Dynamic Track Warm Up

 

Dynamic Track Warm Up: Resisted Hurdlers

The final dynamic stretch in this track and field warm up set is called the “resisted hurdler”. This move is executed at a slower pace, which increases the tension on the muscle groups that are targeted by the stretch. Athletes will move down the stretch of track at a walk, and at each step, they’ll lift the knee all the way up and rotate the leg forward at the hip, like a gate. Coaches and runners can watch the athlete in the video to see how he works his leg and hip slowly against the resistance of the bands, keeping his body straight and aligned.

Since this move activates different muscle groups when completed in a forward and backward direction, athletes will need to spend equal time on both, beginning with the forward motion. As the knee rises and reaches around, the foot should stay directly under the knee. This will help the athlete keep the energy of the move concentrated in the hip muscles. Athletes should stay under control and not let the knee leak outward or come forward too fast.

As runners reach the end of the 10 to 15 meter stretch of track, they’ll reverse the move and go backward. This means they’ll raise the knee in front of the body, then open the gate and plant the foot behind themselves as they back up. During the entire move, the hip line should stay perpendicular to the line of motion.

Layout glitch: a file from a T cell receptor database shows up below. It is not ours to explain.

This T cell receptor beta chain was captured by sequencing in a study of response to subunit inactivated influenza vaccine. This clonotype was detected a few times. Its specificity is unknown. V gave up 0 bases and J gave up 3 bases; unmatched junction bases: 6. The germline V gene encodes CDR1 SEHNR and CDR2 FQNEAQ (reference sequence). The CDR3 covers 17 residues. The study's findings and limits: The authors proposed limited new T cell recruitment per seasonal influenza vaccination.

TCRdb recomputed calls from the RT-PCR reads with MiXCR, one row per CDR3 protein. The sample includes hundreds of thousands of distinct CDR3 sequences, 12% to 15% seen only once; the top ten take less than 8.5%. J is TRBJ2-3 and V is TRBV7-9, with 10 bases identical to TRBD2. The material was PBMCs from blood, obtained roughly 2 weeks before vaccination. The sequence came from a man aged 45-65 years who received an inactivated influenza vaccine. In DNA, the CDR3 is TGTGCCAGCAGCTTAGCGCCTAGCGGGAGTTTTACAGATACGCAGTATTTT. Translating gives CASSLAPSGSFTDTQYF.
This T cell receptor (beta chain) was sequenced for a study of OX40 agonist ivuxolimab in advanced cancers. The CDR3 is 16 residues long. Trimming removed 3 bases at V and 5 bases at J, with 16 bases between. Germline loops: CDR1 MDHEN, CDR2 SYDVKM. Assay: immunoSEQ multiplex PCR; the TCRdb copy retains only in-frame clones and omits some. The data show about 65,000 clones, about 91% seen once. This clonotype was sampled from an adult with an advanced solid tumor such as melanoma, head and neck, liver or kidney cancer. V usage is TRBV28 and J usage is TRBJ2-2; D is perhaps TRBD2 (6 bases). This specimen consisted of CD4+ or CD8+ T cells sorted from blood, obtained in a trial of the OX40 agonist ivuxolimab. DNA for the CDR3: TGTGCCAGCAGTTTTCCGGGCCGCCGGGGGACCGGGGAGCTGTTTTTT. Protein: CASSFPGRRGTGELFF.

Dynamic Track Warm Up: Putting the Moves Together

The three dynamic stretches of this track warm up should be completed forward and backward three times each with the Kbands leg resistance bands in place. Once the athlete has gone down the track and back three times in each pattern, the muscles should be warm and firing, and the blood should be flowing in keeping with a slightly elevated heart rate. At this point, the Kbands can be removed, and athletes can complete one final round of each stretch with no added resistance. Runners should maintain a wide, high, exaggerated range of motion and take full advantage of the loose free feeling in the muscles at this point.

Dynamic Track Warm Up: Striding Out

Before moving on into an intense track workout, runners can complete one last warm up move, which will consist of a set of six 10 to 20 meter sprints. Athletes can line up at the starting point and complete the six sprints at a pace that feels comfortable and readies the muscles and joints for the workout ahead.

For more track and field exercises, including warm ups, strength training, and complete workouts, athletes and coaches can visit Kbands Training.com and explore the track and field section of the site. Kbands Training.com also offers detailed information about the Kbands resistance bands. Find out how these simple bands can improve performance by increasing leg drive, lateral quickness, core stability and hip strength.

 

Track Training Equipment

 

Kbands

  

Reactive Stretch Cord

 

Elite Speed Kit

 

Speed Parachute

 

Victory Ropes